Lifetime transfers: loss to estate greater than the value of property given
- the transfer reduces the value of property retained by the transferor, or
- the transferor pays the tax on the transfer and so grossing up (IHTM14593) is necessary (this cannot apply to PETs (IHTM04057).
A owns Blackacre, valued at £200,000, and gives a half share to B.
The value of a half share is usually less than an arithmetic half of the whole. If a half share is valued at £90,000, the loss to A’s estate (the difference between the value of the whole and of the half retained) is £110,000 which is greater than the value of the half share given.
A owns 60 shares in X Ltd. The issued capital of X Ltd is 100 shares so A has control of the company. A gives 20 shares to B.
As the gift causes A to lose control of the company, the loss to A’s estate (the difference between a control holding of 60 shares and a minority holding of 40 shares) is much greater than the value of 20 shares by themselves.
Determining the loss to the estate is more complicated where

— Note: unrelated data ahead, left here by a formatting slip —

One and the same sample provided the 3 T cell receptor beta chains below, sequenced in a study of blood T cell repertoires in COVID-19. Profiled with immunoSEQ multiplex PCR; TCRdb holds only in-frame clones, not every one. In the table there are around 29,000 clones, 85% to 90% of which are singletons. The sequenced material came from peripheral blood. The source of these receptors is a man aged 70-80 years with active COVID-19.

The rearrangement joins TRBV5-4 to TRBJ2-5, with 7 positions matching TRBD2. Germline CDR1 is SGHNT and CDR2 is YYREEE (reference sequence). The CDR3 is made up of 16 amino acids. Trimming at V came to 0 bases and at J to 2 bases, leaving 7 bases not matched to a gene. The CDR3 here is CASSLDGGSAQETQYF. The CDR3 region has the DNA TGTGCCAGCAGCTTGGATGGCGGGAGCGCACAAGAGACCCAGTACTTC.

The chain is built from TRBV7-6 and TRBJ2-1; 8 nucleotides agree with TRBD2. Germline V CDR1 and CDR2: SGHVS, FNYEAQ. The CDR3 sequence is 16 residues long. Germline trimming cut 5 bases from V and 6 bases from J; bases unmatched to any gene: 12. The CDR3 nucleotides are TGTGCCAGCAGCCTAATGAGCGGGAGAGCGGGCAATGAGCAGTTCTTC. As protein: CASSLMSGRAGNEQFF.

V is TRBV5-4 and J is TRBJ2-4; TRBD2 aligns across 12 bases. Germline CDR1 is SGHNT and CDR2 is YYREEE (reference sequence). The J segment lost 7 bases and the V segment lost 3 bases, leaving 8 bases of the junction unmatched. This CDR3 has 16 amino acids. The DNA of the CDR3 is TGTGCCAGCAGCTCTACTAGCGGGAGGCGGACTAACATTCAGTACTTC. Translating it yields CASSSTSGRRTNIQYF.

- the loss does not depend only on property owned by the transferor, for example where there is other property, such as settled property, that forms part of the transferor’s estate, or there is related property, (IHTM09701) or
- where dividing the property into natural lots; or valuing two or more items of property as a single unit (see IHTM09701), produces a higher value.
A owns a half share of Blackacre in their own name and is the life tenant of a settlement which owns the other half share. So the whole of Blackacre forms part of A’s estate. If A gives the half share that they own to B, the result is the same as example 1. The position is different if A had released their life interest (IHTM04093) in favour of B.